The Bahrain islands and their capital city were to change hands several times over the course of the next few centuries, with powerful tribes coming across from central Arabia and Oman, among other places. From the 16th century onwards the sea-faring European nations were to have an influence on the region as a whole and on Bahrain in particular. The Portuguese were the first to become fully embroiled in region-wide conflict and politics, falling out of favour with leading Sunnis and Shias alike.
Persian influence on much of the Gulf and the islands of Bahrain was then to persist for roughly two centuries after the Portuguese were initially ousted in the early 1600s, with various local tribes again jockeying for position within Manama. Descendants of the Al Bin Ali tribe were ultimately able to gain the greatest prominence as Persian ties were cut and Bahrain was increasingly settled by families from elsewhere in the region, primarily nearby Qatar.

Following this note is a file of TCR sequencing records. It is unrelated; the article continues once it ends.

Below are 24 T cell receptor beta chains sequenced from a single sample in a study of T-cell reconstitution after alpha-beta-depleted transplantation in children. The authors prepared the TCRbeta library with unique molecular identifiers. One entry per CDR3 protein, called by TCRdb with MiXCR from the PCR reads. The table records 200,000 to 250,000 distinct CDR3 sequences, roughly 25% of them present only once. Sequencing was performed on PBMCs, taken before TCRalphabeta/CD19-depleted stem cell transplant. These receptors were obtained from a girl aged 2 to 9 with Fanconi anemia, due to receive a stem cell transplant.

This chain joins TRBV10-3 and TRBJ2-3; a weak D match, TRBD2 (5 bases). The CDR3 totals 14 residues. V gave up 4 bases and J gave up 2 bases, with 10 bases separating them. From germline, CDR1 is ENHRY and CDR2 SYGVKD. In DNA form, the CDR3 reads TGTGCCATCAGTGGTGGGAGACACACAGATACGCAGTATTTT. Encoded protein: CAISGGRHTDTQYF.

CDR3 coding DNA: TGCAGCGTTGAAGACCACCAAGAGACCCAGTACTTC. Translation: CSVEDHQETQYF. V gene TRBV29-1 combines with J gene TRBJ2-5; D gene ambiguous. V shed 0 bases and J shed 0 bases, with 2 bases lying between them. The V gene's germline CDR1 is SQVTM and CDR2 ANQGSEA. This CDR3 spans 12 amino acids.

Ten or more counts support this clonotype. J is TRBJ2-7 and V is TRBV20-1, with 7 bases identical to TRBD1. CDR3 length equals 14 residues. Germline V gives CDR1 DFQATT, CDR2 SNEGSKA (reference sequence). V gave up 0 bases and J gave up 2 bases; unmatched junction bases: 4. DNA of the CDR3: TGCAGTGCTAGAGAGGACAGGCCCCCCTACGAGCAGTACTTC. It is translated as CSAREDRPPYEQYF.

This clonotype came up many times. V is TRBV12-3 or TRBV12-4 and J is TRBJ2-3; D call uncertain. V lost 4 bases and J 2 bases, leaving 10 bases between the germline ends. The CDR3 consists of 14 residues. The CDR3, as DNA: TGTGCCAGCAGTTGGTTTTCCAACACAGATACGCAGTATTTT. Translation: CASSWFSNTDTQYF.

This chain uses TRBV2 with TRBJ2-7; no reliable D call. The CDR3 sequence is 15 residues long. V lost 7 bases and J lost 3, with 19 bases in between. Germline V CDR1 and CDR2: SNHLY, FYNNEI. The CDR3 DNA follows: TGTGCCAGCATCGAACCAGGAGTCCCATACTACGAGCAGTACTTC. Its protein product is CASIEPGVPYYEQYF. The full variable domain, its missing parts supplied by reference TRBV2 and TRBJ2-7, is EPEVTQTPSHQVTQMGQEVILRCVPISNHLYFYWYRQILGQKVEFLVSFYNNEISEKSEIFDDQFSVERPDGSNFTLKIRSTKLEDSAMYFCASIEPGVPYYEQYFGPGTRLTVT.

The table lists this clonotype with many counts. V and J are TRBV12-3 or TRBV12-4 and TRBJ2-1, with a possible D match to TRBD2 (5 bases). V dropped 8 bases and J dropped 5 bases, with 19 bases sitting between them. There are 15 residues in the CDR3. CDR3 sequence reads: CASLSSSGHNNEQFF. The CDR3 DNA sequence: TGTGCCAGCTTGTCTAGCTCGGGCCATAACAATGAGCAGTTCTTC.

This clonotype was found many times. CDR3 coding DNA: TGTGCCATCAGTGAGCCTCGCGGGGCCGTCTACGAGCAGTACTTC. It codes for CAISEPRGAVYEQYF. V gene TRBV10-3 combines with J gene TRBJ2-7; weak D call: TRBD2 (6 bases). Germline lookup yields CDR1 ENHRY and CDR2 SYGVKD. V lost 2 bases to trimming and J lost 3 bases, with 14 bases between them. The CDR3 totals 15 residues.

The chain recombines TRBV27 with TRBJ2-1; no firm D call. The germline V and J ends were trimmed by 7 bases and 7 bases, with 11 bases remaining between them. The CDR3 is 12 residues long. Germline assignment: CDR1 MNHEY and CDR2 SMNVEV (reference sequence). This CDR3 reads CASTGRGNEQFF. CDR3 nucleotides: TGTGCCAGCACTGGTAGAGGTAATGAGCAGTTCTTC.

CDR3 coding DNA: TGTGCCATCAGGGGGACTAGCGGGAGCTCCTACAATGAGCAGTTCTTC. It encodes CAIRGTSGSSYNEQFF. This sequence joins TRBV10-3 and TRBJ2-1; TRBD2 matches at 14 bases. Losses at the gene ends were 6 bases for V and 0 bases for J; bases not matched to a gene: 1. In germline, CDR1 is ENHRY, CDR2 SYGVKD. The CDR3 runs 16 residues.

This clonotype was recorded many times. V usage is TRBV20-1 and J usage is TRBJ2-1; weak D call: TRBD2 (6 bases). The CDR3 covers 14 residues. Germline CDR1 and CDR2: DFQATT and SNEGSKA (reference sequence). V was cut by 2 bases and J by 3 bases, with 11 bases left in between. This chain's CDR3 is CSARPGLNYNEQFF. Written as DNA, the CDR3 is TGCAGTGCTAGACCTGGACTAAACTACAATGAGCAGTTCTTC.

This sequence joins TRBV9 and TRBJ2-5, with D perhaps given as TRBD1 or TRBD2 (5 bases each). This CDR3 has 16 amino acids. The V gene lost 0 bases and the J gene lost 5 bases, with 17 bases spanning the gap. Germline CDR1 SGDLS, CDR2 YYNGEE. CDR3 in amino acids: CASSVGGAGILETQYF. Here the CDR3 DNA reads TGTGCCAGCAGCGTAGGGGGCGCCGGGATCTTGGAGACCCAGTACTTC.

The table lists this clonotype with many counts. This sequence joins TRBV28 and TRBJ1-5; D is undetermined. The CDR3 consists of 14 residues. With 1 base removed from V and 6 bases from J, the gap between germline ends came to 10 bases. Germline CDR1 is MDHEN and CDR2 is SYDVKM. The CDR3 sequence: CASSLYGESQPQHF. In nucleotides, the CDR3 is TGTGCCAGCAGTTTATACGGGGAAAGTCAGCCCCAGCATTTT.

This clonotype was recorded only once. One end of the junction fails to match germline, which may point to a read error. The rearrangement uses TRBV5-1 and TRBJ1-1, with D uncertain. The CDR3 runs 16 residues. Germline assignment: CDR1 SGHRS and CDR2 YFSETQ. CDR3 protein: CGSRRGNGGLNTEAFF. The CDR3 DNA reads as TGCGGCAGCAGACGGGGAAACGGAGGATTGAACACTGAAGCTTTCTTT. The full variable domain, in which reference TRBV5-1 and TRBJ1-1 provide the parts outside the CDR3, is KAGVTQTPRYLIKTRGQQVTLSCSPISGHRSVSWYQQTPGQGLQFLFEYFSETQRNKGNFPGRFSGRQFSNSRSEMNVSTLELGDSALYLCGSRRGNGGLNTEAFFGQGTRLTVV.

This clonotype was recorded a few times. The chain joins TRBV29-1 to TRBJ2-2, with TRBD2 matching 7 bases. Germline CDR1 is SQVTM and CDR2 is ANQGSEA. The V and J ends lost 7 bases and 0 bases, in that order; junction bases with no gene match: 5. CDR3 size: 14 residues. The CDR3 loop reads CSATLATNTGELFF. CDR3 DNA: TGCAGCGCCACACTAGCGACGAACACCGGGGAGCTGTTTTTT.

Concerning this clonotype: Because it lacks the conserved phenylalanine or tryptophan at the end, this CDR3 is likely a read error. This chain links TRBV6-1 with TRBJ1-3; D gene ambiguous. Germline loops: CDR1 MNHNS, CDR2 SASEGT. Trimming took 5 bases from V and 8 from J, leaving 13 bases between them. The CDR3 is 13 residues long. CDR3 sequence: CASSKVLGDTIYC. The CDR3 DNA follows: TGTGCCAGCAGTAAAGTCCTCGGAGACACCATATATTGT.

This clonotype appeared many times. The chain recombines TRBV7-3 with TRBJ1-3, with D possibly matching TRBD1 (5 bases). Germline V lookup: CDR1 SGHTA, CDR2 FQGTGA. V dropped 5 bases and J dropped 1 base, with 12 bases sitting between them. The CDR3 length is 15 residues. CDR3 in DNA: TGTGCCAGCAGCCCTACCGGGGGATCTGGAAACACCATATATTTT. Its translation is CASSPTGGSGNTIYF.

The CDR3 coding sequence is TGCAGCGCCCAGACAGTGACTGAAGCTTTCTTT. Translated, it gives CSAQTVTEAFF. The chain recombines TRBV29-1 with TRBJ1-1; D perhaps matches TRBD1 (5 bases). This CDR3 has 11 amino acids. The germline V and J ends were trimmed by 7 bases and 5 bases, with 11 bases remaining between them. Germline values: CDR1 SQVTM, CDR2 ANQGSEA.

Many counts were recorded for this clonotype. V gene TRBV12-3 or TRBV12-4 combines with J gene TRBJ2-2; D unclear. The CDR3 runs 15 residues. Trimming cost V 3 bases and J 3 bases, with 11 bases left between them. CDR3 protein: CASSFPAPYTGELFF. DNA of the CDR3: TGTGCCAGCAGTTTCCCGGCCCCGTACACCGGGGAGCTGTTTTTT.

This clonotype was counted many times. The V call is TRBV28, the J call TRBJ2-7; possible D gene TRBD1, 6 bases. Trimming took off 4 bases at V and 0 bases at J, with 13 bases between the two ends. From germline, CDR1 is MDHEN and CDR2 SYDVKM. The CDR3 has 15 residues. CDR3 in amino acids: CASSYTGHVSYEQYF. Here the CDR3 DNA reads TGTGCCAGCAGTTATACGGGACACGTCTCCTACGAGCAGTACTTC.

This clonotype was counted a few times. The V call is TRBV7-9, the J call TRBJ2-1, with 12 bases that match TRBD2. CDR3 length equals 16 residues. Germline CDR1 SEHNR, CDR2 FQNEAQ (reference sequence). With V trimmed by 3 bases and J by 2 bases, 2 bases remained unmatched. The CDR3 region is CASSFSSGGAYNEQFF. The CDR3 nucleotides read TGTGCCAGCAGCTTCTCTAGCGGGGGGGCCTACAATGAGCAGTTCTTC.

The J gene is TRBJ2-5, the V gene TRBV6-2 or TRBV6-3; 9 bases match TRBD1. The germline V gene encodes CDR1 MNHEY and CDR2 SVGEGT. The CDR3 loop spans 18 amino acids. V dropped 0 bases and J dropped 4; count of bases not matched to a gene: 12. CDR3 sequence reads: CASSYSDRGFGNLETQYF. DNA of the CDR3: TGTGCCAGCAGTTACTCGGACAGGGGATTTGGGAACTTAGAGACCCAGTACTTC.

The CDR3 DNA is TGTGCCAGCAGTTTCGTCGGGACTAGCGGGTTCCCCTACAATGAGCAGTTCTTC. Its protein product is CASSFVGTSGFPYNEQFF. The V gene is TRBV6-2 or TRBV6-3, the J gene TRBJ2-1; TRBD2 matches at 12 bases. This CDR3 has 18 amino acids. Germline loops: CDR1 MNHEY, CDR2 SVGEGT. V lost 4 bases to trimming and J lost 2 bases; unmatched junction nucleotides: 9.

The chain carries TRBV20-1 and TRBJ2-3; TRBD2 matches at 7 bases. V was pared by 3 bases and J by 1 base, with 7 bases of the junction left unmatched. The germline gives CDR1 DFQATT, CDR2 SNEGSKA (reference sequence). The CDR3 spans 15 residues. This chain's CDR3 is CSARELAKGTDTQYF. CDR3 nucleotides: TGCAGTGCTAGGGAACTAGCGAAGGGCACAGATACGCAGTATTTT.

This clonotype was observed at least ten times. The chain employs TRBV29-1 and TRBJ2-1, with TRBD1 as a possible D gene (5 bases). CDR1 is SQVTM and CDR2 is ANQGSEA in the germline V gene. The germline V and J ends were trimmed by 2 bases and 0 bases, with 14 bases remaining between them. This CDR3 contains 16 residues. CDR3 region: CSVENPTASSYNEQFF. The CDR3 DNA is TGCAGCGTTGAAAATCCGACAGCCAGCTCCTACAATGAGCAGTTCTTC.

Al Khalifa and the British
The ruling family of Bahrain has been the Al Khalifa since as far back as the late 18th century. The strength of their control on the country as a whole and on Manama as a city has varied considerably during that time however. The British were invited to and provided protection for the family and the islands as their power and prestige within the Gulf increased dramatically. By the 19th century British forces were in charge across great swathes of the Middle East and Bahrain was essentially colonised.
As with other parts of the region, Bahrain became an area of ever greater interest to colonial powers in the wake of oil discoveries across parts of the main island. Revenues from oil have been helping draw people to Manama and fund its development over the course of the past 80 years or so, with much of the national economy based or linked to the sale of fossil fuels.